The data set that I chose to work with is Slave Sales 1775-1865. This data set is very large, with a lot of information. There are three different types of data represented within the data set, including geographic, textual, and numerical data. The first two columns in the set are “state-code” and “county-code”. “State code” represents what state that the slave being sold was sold in. While there are large ranges of state that are listed, they are all located in the Mid-to-South East. All of the states that are listed include Georgia, Louisiana, Maryland, Mississippi, North Carolina, South Carolina, Tennessee, and Virginia. “County-code” represents the counties within those states that slaves were sold in. Each state listed has a different amount of counties listed as well. Georgia has 8 different counties where slaves were sold while Louisiana has 16, Maryland has 3, Mississippi has 4, North Carolina has 9, South Carolina has 2, Tennessee has 4, and Virginia has 8.
As for numerical data, there are 4 different latitudinal rows. The first numerical column is the third column in the data set, which is “date-entry”. This row contains the years in which each slave was sold. The years range from the earliest being 1742 to the latest being in 1865. The second numerical row (5th column in the overall set) in the data set is “age-yrs”. What this row represents is how old, in years, each slave was at the time that they were sold. While the data set begins with the age of 0, I didn’t include it in my visualizations because most of the zeros represent a null. The data set goes from 0 to the age of 99. The third numerical row in the data set (6th column in whole set) is “age-months”, which represents the age in months that the salve being sold was in months after years. For example, a slave could be 1 year and 5 months old. This row ranges from the lowest of 0 to the highest of 11 months old. This column in used predominantly for children under 1 year old, or very young children. The fourth numerical column (7th column in whole set) is “appraised-value”. This column represents how much each slave is appraised for when they are sold. Like the years column, there are many zeros in this column. Many of those zeros represent a null as well. The appraised value ranges from $0 all the way up to $525,00. I believe that the appraised value of $525,00 is possibly a mistake. If that were the case, the highest appraised value would be $6,000.
The last type of data that is listed in the dataset is textual data. The remaining three columns in the set are “sex”, “skills”, and “defects”. “Sex”, which is the 4th column in the set, represents what sex each slave being sold identifies with being. The two different options listed are male or female. “Skills”, the 8th column in the set, represents skills that each slave has. For this column, each slave isn’t listed as having a particular skill. The slaves who do have skills tend to be valued a little bit higher. Skills vary greatly, and many are listed. Some examples of skills listed are axman, blacksmith, carpenter, cook, driver, gardener, house servant, laborer, etc. Lastly, “defects” represent the defects that each slave being sold had. Just like the skills, not every slave had a defect. Slaves that had defects were more likely to sell for cheaper. Defects listed range from hernia, asthmatic, complaining, blind, cripple, drunk, idiot, lame, etc.
Visualization 1 Story:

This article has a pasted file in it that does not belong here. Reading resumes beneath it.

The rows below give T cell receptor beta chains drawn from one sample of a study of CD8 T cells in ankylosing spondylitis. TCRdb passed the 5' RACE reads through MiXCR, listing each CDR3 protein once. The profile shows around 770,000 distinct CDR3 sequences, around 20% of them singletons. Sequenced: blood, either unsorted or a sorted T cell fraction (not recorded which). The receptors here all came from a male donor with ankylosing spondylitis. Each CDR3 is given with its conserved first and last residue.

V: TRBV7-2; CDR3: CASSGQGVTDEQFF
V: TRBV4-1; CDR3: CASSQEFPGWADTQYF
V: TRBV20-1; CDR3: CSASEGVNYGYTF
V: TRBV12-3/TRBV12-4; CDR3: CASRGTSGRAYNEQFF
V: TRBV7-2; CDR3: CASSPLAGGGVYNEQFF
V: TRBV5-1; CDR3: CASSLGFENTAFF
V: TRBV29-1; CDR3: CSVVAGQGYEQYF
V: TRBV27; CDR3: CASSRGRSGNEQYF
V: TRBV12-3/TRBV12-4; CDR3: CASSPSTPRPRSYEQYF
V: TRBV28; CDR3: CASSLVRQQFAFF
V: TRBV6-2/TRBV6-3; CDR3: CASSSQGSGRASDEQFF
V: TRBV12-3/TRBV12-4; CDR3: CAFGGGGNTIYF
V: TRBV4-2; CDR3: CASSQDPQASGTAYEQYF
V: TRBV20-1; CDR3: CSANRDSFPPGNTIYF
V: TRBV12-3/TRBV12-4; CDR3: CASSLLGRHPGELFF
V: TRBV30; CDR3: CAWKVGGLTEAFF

My first visualization shows the comparison between different ages and the appraised values for those ages. The ages range from one-year old to sixty-five years old. As you can see, 1 year olds are valued particularly low. Due to the very young age, they are at a much higher risk of becoming ill. They are also a lot more responsibility to care for than the older ages are. Also, the low number accounts for the low number of 1 year olds being sold. From the ages of 1 to 22 there is a steady increase of value. Instead of the sum of appraised value growing with every year of age evenly, there are drastic peaks that get larger every two years, starting with 8 years of age. The first peak begins at 8 years old, then 10 years old, 14 years old, 16 years old, 18 years old, continuing every other year up until 22 years old. At the age of 22 a slow, gradual decrease in appraised value begins. Although there is a slow decline, there are very high peaks every 5 years, beginning at 25 years old, then 30 years, 35 years, etc., all the way up to the age of 65 years old. While there are very high peaks, after the peak at 30 years of age, the very high peaks represent a gradual lowering of value every 5 years as well. What I mean by this is that, the sum of appraised value for 25 year olds is $1,129,221, then reaches it’s highest for 30 year olds with the sum of appraised value being $1,337,584. From there, the sum of appraised value for 35 year olds shows a drastic decline with an average of $1,049,747. The sum of appraised value stays low, while slowly getting lower every year up until 35 where we see the extremely high peak again. This occurs over and over again until the peaks reach their lowest at 65 years old. In between the peaks from the ages of 30 to 65, every 5 years, the numbers are very low. After the highest peak at 30 years old, the sum of appraised value of 31 year olds drops down to $177,149. After 31 years old, at 32 the average sum of appraised value goes back up to the normal negative slope amount at $380,478 where the graph continues its gradual slow drop. At 33 years old, the drop continues with a sum of appraised value being %323,920, continuing to the sum being $278,147 at 34 years old. This continuous gradual downward slope, with high peaks every 5 years continues up until the age cut off at 65 years old. Throughout the entire visualization the highest sum of appraised value was at the age of 35 years old with the sum equaling $1,337,584. The lowest sum of appraised value is when the slaves were 64 years old, equaling $3547 all together. Over all, the visualization increases from the age of 1 up until the mid twenties. From there, there is a gradual decrease in appraised value up until the age of 65.